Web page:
Friday, February 15, 2008

On art and art thieves

In the wake of a heist in Zurich last Sunday, there's a great article in the Wall Street Journal today about the motivations of art thieves:

So why don't thieves stick to jewelry heists or bank robberies? The most popular explanation is that they are commissioned by shadowy underworld figures to obtain art for their private delectation. In the movie "Dr. No," James Bond, an unwilling guest in the eponymous doctor's lair, does a double take as he passes a painting on his way into dinner with his host. Audiences don't laugh now, but they did when the film was first released: The painting in question, Goya's portrait of the Duke of Wellington, had been stolen from London's National Gallery the year before the movie was made. (It was recovered in 1965.)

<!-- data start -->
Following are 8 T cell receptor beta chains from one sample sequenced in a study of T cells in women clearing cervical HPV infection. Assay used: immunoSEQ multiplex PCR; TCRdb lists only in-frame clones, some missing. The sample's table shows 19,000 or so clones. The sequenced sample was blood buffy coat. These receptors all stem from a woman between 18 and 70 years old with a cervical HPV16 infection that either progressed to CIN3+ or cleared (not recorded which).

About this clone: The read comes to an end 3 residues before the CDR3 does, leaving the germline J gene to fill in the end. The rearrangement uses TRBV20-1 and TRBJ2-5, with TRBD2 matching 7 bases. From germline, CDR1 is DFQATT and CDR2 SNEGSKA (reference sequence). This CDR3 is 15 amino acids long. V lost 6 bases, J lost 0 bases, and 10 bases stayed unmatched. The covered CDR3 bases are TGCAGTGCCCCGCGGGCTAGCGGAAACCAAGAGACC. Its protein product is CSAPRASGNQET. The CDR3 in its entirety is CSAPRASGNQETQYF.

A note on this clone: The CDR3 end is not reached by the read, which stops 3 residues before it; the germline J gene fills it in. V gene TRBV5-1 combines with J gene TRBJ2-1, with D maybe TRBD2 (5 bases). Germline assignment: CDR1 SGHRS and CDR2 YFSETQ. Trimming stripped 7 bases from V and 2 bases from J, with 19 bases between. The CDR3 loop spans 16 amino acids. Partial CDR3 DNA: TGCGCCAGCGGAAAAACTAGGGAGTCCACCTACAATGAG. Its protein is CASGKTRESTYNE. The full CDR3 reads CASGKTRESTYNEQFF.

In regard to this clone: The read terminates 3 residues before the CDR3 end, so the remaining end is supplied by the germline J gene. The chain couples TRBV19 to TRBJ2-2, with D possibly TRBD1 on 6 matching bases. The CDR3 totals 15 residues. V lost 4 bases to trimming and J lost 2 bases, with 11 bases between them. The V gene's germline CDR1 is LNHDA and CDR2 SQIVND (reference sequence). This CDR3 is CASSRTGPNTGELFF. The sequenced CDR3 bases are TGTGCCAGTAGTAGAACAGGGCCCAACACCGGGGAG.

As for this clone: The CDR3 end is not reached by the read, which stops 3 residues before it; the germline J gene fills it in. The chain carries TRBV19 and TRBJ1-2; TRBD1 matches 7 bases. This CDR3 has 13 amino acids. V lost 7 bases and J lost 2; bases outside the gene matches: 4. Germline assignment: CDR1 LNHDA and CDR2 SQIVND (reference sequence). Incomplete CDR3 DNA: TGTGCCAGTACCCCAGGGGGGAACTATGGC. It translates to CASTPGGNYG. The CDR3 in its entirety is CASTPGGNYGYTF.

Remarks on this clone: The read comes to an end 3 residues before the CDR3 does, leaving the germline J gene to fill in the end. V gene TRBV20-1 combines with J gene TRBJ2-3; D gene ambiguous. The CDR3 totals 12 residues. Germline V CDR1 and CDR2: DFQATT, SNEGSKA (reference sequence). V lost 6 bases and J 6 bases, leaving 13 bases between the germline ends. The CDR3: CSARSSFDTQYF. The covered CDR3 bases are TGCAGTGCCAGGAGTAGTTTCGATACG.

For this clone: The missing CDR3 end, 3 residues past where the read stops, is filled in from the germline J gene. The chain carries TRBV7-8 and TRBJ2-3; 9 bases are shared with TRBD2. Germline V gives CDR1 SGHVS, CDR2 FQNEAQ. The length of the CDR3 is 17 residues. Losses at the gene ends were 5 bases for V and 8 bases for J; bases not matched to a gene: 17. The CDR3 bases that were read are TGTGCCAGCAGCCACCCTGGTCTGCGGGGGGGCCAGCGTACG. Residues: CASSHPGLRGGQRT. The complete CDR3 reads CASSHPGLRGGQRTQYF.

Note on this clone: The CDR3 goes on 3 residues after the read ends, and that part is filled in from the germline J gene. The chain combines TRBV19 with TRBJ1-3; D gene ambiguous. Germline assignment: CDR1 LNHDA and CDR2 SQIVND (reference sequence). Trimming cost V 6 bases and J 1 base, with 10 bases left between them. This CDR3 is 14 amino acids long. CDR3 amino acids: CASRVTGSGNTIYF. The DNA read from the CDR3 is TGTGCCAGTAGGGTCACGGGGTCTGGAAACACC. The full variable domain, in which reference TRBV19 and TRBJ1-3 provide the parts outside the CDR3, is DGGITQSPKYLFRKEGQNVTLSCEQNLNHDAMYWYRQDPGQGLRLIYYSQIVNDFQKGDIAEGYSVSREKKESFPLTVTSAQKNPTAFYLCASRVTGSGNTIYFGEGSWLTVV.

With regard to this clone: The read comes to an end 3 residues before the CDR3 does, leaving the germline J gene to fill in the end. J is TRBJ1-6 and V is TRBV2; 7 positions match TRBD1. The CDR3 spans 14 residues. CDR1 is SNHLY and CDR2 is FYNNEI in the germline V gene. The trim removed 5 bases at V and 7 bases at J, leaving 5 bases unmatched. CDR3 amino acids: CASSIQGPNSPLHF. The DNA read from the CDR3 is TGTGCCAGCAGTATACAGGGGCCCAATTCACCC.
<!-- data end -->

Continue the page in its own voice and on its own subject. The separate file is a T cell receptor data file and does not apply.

That's good trivia! In actuality, the "Dr. Evil with a Van Gogh" is a popular myth.

I'm sure I blogged about this before, but a contemporary of Norman Rockwell was so afraid his wife would take away a gifted Rockwell original in a divorce settlement, he made a copy and hid the original in his house. It was only discovered last year, leading to this strangest of all press releases from the Norman Rockwell Museum: "Through an improbable convergence of circumstances, an iconic Norman Rockwell painting, not known to have been missing, has been found."

1 comment:

Anonymous said...

Million-dollar paintings that they can't sell? Talk about an ironic situation!